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climate, its protestant and progressive people,
and South America, with its tropical climate,
its catholic and stationary population.

It is not our intention to travel through
the various theories connected with this
curious subject, but our wish is simply to stimulate
the mind of the more studious of our
readers, by a few familiar suggestions, to
further investigation. Perhaps, we may wish
also to relieve the much-abused North of
some portion of its bad character, and make
a moral application of these few physical
observations.

It is plain that the man of the North
commences the game of life under various
disadvantagesthe severity of the climate, and
he barrenness of the soil; but these
disadvantages are, after all, the conditions of his
future excellence. Wisely, it was ordered by
Providence that the cradle of mankind should
be placed, not at the centre of the tropical
regions, but among the continents of the
north. The latter by their forms, their
structure, and their climate, are calculated
for the development of individuals and
societies; the former by their balmy, but
enervating' and treacherous atmosphere, might
have lulled man into a death sleep, even in
his infancy. For, as it has been remarked
by one of the authors to whom we have
referred—" The man of the tropical regions is
the son of a wealthy house. In the midst of
the surrounding abundance, labour too often
seems to him useless. To abandon himself to
his inclinations is a more easy and agreeable
pastime. A slave to his passions, an
unfaithful servant, he leaves uncultivated and
unused the faculties with which God has
endowed him. The work of improvement is
with him a failure. On the other hand, the
man of the polar regions is the beggar,
overwhelmed with suffering, who, too happy if
he but gain his daily bread, has no leisure to
think of anything more exalted. But the
man born of the temperate regions is the
man born in ease, in the golden mean, which
is the most favoured of all conditions.
Invited to labour by everything around him,
he soon finds, in the exercise of all his faculties,
at once progress and well-being." On
the contrary, the man of the North must work
to live; he must cultivate, with unceasing
labour, an nntractable soil; he must
constantly contend against an inhospitable
climate; he must acquire and exercise
forecast, self-denial, and caution; storing up in
one season what will be required for another;
denying himself necessaries or luxuries when
they can be had, to save himself from hunger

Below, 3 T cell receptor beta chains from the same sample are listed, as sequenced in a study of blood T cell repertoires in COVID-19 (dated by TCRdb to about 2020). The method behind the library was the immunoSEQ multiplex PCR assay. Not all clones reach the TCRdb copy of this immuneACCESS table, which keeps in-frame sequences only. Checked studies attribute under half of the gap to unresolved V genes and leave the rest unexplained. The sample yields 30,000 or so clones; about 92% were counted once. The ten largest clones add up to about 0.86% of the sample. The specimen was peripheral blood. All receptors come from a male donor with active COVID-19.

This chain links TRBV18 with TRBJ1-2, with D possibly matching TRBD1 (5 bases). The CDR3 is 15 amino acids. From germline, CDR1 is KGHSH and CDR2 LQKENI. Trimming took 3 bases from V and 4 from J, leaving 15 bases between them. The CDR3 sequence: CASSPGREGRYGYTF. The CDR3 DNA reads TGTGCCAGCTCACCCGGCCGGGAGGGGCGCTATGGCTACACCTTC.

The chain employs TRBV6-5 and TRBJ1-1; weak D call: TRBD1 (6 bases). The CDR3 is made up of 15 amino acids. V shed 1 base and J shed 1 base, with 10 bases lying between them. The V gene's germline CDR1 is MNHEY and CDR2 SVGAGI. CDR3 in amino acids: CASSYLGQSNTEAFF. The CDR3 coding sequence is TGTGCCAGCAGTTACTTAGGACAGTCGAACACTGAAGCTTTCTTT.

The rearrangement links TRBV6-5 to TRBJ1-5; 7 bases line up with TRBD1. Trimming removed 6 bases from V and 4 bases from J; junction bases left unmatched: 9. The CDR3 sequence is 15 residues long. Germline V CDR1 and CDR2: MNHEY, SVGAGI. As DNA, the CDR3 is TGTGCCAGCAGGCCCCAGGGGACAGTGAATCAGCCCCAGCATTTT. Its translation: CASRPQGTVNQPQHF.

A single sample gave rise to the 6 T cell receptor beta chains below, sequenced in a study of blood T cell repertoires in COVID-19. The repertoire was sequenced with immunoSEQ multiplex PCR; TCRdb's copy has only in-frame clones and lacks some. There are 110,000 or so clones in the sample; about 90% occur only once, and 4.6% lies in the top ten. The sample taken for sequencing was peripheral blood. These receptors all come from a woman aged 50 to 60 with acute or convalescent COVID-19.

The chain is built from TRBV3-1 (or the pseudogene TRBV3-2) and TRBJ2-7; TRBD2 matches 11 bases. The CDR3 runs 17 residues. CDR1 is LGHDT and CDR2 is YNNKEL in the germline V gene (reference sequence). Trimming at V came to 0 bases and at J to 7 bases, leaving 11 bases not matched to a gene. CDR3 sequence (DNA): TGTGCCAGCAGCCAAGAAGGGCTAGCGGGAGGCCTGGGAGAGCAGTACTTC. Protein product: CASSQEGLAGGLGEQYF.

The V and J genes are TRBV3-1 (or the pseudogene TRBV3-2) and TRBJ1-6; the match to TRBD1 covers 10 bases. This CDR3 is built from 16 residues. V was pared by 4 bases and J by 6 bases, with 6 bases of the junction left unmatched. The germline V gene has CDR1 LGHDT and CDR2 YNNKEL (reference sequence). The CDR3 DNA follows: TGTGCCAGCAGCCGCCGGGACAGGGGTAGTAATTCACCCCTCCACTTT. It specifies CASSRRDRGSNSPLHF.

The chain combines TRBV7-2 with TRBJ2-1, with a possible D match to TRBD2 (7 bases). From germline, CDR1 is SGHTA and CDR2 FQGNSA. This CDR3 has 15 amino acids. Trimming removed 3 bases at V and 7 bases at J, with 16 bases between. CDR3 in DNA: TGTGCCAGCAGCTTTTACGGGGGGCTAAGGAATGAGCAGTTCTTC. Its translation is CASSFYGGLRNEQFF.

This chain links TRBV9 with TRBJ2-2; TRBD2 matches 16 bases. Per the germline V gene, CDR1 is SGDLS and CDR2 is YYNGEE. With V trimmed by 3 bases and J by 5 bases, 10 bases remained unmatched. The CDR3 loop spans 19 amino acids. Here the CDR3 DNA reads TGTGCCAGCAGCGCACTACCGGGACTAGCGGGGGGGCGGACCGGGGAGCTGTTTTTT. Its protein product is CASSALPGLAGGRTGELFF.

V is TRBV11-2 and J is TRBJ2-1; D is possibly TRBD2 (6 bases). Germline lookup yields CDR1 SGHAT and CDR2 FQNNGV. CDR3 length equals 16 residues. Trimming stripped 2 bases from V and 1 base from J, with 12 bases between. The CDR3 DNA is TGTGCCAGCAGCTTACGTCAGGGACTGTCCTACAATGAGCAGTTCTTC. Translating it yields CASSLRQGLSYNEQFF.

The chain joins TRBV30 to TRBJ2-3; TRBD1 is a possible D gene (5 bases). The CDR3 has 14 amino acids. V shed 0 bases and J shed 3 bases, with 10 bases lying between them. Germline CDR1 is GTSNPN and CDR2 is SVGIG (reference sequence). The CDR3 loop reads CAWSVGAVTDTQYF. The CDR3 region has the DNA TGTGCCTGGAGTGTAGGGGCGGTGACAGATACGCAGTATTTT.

and cold when they cannot be had; and he
must be ever upon the watch against his
enemies among the lower animals, whose
hunger is greater, and whose vigilance may
be as great as his.

Such a subject as the present is peculiarly
susceptible of what the clergy call improvement.
There is, in fact, a moral as well
as a physical north and south. There are
stales of society, even in temperate climates,
which are as trying to human virtue as the
frozen regions, where man has to contend
with the severity of his position, and life is
but a struggle with death; where extremest
labour can only save the individual from
perishing by hunger and want of shelter.
But these evils stimulate to exertion: and it
is from the classes thus situated that the
more favoured ranks of society get replenished
with their most active members. The
men who succeed best in the world are the
more enterprising exiles of the neglected
orders, who win a better position for
themselves in a state of society to which they
were not born; and who, while they receive
a certain degree of polish from that state,
bring to it a proportionate amount of vigour
by which it is strengthened as an institution.
The Scot and the Yorkshireman become
modified by their stay in the place of their
migration and adoption, and in turn modify by
their example, the neighbourhood which
watches their steady earnestness and their
economical perseverance. The system of
English society and the scheme of our polity,
willingly admit of these irruptions, and
gives a warm welcome to worth, as it travels
through the various degrees of endeavour,
as it strives to reach the highest point of
its special ambition. There is something,
then, to be undoubtedly thankful for in
those hard conditions of life that
promote fortitude, when they lead to results
such as we have described. We have now in
our mind's eye several individuals of our
acquaintance whose early training was
decidedly in the moral north of our social
hemisphere; but who are now living in all the
luxuries of the moral south, and who,
probably, if they had been born under the more
enervating latitudes, would have missed the
good fortune as under a different dispensation
of their lot they have now gained.

Let us, therefore, learn to stirrender some
of our prejudices against the barbarous
North, and at least confess that out of
its evils sometimes may come good. If
we are more favourably situated, it will
do us no harm to stand upon our guard,
lest the enervating conditions of our better
destiny render us incapable of maintaining
our position against the competition of
more robust aspirants, and carefully to
cultivate the habits needful for self-defence.
We shall do well to take example from the
hardy sons of the North, and practically
confess that thev have something to teach us
which for our own benefit we are willing to
learn.

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